Lab News

Congratulations to Ambre Sala for her article in Trends in Cell Biology, Protecting the future: balancing proteostasis for reproduction









Congratulations to Laura Bott for her talk, A metastable protein conformational switch reveals cell state transitions in aging and
at the Young Scientist Symposium on Protein Quality Control on September 24, 2021!

The lab held the annual Morimoto Open in August and this year's champion was Thomas Stoeger. Max Felland was the Runner Up. Congratulations to everyone for their well-played matches.


View more photos of the Morimoto Open here















The annual Undergraduate Symposium took place in August with undergraduate students presenting their summer research. 






Max Felland and Cindy Zhao pictured.


Meet the undergraduates of the Morimoto Lab 2021-2022 










The Morimoto Lab members gathered for the annual group photo in early August. More photos available under the Group Photos tab.










Congratulations to Ambre Sala for her talk during the the Aging and Stress Session at the 23rd International C. elegans Virtual Conference, "Embryo Integrity Regulates Maternal Proteostasis and Stress Resilience".

Congratulatons to Laura Bott for her poster at the 23rd International C. elegans Virtual Conference, "A multi-modal fluorescent biosensor for monitoring proteostasis in stress and aging”.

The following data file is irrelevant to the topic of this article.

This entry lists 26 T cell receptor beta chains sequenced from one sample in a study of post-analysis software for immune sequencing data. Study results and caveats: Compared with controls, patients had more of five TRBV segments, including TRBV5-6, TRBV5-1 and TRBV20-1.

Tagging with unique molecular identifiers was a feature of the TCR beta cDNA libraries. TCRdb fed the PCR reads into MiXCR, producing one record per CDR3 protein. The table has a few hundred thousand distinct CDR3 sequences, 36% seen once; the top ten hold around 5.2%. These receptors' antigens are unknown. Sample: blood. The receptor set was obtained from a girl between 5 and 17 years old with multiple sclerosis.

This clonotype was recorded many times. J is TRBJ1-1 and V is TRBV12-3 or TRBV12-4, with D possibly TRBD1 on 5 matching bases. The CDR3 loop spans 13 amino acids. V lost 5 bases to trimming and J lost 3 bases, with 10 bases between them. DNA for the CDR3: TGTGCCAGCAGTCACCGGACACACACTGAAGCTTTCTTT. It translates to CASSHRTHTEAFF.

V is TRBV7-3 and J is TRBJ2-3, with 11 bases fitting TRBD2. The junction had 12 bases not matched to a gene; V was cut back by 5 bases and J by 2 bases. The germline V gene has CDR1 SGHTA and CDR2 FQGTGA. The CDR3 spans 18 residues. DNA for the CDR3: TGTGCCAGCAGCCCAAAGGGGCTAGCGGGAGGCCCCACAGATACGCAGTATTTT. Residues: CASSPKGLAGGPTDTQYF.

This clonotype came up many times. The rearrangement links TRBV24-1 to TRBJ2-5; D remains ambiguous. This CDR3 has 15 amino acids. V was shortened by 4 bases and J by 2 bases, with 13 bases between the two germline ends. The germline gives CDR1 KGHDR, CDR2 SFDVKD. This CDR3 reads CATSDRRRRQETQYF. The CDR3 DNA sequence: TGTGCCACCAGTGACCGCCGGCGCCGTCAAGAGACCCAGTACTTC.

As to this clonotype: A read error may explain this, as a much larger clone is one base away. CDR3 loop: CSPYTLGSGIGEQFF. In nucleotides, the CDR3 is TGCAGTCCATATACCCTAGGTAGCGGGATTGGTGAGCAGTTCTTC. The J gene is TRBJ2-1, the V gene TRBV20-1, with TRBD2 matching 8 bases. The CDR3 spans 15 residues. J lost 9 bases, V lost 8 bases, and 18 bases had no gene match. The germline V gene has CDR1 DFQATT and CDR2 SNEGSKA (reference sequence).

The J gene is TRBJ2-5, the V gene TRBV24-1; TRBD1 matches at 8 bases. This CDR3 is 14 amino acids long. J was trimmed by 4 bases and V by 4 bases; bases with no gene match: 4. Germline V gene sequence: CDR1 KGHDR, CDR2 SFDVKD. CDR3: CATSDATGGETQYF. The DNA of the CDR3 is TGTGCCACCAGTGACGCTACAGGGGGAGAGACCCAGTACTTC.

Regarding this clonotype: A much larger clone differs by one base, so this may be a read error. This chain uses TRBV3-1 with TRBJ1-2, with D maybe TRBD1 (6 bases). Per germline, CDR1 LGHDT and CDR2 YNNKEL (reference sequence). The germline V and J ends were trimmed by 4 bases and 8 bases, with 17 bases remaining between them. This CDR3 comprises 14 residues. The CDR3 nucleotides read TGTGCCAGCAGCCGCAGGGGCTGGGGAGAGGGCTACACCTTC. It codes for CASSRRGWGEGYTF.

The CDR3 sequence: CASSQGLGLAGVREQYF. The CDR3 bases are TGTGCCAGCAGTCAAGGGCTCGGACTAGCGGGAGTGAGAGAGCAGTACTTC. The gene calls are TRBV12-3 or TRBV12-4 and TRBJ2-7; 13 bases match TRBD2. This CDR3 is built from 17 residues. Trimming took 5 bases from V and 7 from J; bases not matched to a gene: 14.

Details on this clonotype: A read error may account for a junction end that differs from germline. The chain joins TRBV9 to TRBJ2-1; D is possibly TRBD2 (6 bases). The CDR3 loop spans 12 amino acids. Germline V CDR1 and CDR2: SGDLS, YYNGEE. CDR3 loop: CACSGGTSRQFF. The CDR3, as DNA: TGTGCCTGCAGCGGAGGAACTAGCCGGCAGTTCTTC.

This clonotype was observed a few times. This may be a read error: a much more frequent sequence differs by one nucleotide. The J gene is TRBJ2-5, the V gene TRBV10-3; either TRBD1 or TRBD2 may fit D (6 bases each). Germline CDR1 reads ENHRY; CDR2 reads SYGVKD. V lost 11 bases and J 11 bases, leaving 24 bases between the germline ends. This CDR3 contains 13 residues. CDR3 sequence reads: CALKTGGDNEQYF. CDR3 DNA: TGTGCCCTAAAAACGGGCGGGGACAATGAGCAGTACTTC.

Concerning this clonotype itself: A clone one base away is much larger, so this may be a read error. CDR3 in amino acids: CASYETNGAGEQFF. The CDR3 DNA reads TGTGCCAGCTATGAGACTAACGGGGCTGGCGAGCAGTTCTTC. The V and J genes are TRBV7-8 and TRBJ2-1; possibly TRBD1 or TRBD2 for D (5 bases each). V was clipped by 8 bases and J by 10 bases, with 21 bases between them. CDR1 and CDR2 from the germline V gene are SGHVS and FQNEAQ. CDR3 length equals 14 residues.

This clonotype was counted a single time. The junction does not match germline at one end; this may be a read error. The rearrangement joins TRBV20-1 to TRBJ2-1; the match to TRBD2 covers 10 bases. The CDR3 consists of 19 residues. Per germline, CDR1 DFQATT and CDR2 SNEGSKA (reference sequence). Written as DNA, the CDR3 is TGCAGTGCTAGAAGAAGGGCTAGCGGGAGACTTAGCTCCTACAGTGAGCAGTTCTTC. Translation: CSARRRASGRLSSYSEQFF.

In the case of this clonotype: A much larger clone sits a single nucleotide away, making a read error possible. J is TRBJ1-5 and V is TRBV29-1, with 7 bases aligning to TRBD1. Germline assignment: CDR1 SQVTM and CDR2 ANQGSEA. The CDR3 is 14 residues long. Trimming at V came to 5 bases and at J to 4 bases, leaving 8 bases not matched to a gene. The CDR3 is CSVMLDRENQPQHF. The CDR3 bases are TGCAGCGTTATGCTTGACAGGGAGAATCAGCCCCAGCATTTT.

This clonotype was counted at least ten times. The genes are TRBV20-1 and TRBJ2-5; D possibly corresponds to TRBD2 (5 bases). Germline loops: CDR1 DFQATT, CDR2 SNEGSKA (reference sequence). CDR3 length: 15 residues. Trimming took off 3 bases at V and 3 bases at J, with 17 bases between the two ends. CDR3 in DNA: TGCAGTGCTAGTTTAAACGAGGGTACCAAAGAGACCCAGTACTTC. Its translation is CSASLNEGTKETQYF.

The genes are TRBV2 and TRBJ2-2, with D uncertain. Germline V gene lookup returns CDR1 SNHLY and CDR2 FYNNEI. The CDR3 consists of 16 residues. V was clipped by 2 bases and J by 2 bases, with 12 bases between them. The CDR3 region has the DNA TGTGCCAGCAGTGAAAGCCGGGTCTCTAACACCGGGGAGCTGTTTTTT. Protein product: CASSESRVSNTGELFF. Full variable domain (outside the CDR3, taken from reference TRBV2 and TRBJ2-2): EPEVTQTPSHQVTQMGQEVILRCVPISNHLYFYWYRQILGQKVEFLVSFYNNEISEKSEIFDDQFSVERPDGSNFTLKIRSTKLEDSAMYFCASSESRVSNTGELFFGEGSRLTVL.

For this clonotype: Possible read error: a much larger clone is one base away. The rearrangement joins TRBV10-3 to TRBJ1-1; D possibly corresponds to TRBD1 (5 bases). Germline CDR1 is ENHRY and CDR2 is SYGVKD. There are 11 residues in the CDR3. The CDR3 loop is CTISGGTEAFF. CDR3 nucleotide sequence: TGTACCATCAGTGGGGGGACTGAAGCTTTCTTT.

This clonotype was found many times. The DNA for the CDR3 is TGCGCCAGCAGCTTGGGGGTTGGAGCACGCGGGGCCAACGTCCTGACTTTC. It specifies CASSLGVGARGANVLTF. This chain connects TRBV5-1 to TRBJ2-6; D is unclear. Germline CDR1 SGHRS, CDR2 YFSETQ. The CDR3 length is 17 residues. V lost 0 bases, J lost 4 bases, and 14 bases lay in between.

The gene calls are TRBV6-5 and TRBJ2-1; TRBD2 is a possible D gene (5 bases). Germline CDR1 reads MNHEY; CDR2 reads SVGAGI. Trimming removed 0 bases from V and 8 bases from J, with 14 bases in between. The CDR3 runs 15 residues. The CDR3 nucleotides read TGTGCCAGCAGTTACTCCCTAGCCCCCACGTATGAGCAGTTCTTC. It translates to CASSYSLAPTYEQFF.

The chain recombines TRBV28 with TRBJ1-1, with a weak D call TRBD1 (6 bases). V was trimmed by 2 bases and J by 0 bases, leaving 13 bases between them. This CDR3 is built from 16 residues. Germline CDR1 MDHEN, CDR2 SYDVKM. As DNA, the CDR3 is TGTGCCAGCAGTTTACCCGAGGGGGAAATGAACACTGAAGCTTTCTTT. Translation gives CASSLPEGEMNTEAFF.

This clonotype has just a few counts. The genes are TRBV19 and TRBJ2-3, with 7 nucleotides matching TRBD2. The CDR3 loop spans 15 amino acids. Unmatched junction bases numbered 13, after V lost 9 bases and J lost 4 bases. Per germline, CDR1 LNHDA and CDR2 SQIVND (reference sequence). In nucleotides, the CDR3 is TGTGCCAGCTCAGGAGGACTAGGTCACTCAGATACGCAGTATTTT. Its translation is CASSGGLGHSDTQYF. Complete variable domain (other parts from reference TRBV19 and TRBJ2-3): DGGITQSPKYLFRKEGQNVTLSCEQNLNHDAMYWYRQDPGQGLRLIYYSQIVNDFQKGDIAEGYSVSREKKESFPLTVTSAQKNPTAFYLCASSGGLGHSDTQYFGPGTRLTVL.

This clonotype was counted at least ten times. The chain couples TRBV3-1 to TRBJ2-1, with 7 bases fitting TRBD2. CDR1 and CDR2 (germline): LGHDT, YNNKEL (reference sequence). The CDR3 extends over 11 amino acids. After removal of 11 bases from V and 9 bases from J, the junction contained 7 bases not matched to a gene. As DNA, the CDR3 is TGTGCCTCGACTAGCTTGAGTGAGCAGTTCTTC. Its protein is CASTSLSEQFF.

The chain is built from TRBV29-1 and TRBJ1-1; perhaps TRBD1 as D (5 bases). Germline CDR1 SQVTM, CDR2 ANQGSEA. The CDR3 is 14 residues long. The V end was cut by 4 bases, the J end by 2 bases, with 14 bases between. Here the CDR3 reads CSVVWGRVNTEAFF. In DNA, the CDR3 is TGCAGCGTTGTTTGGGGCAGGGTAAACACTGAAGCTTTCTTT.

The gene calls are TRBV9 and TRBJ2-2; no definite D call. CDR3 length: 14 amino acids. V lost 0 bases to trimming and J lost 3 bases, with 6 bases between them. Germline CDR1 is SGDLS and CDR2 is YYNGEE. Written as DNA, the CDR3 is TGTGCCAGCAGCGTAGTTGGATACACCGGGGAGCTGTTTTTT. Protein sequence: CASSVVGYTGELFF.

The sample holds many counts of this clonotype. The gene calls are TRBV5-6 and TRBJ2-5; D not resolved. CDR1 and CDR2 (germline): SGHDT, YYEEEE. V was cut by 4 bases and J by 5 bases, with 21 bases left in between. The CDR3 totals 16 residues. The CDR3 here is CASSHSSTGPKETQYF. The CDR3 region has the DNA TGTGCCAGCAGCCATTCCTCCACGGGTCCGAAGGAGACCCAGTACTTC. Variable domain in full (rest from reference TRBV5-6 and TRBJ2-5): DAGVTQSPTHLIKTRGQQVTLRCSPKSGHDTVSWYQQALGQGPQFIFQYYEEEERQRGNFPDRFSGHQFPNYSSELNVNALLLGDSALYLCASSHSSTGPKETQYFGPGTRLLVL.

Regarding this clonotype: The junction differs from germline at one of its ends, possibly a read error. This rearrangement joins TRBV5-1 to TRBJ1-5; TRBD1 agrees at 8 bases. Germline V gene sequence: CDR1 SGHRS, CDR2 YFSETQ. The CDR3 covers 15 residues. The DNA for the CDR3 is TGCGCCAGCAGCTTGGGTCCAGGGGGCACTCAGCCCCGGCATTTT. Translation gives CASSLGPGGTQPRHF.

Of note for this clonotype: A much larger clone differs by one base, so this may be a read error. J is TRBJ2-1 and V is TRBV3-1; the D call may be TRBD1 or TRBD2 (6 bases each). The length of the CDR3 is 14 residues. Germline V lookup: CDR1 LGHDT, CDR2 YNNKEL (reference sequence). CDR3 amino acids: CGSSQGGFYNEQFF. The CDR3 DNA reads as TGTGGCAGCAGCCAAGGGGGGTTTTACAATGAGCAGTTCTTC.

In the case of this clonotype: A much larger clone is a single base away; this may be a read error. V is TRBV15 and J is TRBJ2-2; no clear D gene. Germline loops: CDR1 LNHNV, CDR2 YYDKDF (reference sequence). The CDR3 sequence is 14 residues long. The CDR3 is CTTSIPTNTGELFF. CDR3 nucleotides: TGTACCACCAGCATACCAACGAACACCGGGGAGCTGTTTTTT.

Congratulations to Xiaojing Sui for her poster presentation, "Proteome remodeling: A missense mutation at a time" at the 2021 FASEB Protein Aggregation Conference and for her work to co-organize its satellite conference: NextGen Symposium on Protein Aggregation for early career researchers.

Welcome to Max Felland! Max is joining the lab for a summer internship from Carleton College.










Congratulations to 2021 graduates Kyoko Kohno and Charlie Stark!












Congratulations to Cindy Zhao, Claire Morton and Trevor Hintz for being awarded Weinberg College Summer Research Grants!

Congratulations to Kyoko Kohno for her Senior Piano Recital and for being selected for the Aryeh Routtenberg Prize in Neuroscience!




Congratulations to Ambre Sala for her talk, "Embryo Integrity Regulates Maternal Proteostasis and Stress Resilience", at the 8th Midwest C. elegans Meeting on April 23, 2021.


Congratulations to Tessa Sinnige on her appointment as an Assistant Professor with the Bijvoet Centre for Biomolecular Research at Utrecht University in the Netherlands.

Congratulations to Tessa Sinnige for her paper, Kinetic analysis reveals that independent nucleation events determine the progression of polyglutamine aggregation in C. elegans, published in the March 16, 2021 issue of PNAS.






Congratulations to Ambre Sala for her March 2020 publication, 

Embryo integrity regulates maternal proteostasis and stress resilience in Genes & Development.





Tessa University.jpg
Screen Shot 2021-03-15 at 1.55.07 PM.png
Max Felland.jpg
Screen Shot 2021-07-15 at 11.40.27 AM.png
Lab _with masks (1).JPG
MURS poster 2021.jpg
Final Morimoto-lab-logo_wink_3.gif

We study the regulation of the heat shock response and the function of molecular chaperones to maintain the functional health of the proteome and lifespan. Our current interests are: to understand how different tissues in C. elegans sense diverse forms of environmental and physiological stress and communicate proteotoxic stress signals between tissues, to determine the mechanism by which proteostasis collapse occurs in aging, to establish genetic and small molecule approaches to reset the heat shock response and other cell responses that fail in aging and disease, and to prevent proteotoxic stress in Alzheimer’s disease, Parkinson’s disease, Huntington’s disease, ALS and other protein folding disorders.